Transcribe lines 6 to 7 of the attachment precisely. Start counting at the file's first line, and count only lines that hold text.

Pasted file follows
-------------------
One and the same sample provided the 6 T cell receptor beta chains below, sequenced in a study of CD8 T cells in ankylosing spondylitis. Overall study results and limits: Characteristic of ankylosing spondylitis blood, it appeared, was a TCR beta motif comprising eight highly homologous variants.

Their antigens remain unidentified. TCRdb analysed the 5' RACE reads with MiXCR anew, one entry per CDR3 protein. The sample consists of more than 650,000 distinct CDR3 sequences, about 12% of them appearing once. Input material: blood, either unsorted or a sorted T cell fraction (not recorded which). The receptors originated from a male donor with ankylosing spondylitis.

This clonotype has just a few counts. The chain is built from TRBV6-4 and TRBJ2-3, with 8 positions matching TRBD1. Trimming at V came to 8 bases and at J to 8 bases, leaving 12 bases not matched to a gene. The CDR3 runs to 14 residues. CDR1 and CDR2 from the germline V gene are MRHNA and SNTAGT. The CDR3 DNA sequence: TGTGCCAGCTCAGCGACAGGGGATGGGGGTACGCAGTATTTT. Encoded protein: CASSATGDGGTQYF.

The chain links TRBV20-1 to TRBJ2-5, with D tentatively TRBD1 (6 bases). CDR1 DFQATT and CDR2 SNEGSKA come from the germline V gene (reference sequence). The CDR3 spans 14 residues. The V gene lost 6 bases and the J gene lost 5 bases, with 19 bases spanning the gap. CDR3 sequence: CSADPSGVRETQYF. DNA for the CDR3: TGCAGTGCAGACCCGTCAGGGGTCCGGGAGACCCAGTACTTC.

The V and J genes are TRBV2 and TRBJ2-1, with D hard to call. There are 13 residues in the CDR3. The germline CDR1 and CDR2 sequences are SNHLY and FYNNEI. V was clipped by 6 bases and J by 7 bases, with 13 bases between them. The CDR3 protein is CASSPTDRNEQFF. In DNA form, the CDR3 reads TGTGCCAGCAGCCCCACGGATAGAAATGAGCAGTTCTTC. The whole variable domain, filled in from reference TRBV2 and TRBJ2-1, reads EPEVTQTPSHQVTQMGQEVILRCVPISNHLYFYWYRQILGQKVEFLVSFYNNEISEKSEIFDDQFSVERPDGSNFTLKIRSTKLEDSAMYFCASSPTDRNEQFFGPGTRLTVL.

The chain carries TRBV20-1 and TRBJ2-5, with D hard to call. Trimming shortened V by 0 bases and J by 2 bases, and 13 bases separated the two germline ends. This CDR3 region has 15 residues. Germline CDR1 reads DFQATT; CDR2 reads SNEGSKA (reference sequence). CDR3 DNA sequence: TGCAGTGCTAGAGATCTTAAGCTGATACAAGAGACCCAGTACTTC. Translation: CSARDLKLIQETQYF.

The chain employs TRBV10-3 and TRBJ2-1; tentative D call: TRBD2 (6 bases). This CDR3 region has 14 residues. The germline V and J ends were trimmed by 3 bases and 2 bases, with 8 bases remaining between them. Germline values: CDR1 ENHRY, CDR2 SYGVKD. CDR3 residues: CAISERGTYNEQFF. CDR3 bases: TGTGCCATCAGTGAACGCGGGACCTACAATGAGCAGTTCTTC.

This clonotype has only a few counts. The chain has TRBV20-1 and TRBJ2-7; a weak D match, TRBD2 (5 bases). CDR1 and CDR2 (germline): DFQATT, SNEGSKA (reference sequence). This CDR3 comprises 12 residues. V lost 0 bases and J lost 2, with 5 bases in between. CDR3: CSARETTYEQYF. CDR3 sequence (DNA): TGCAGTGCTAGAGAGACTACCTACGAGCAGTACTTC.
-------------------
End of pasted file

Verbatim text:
The chain carries TRBV20-1 and TRBJ2-5, with D hard to call. Trimming shortened V by 0 bases and J by 2 bases, and 13 bases separated the two germline ends. This CDR3 region has 15 residues. Germline CDR1 reads DFQATT; CDR2 reads SNEGSKA (reference sequence). CDR3 DNA sequence: TGCAGTGCTAGAGATCTTAAGCTGATACAAGAGACCCAGTACTTC. Translation: CSARDLKLIQETQYF.

The chain employs TRBV10-3 and TRBJ2-1; tentative D call: TRBD2 (6 bases). This CDR3 region has 14 residues. The germline V and J ends were trimmed by 3 bases and 2 bases, with 8 bases remaining between them. Germline values: CDR1 ENHRY, CDR2 SYGVKD. CDR3 residues: CAISERGTYNEQFF. CDR3 bases: TGTGCCATCAGTGAACGCGGGACCTACAATGAGCAGTTCTTC.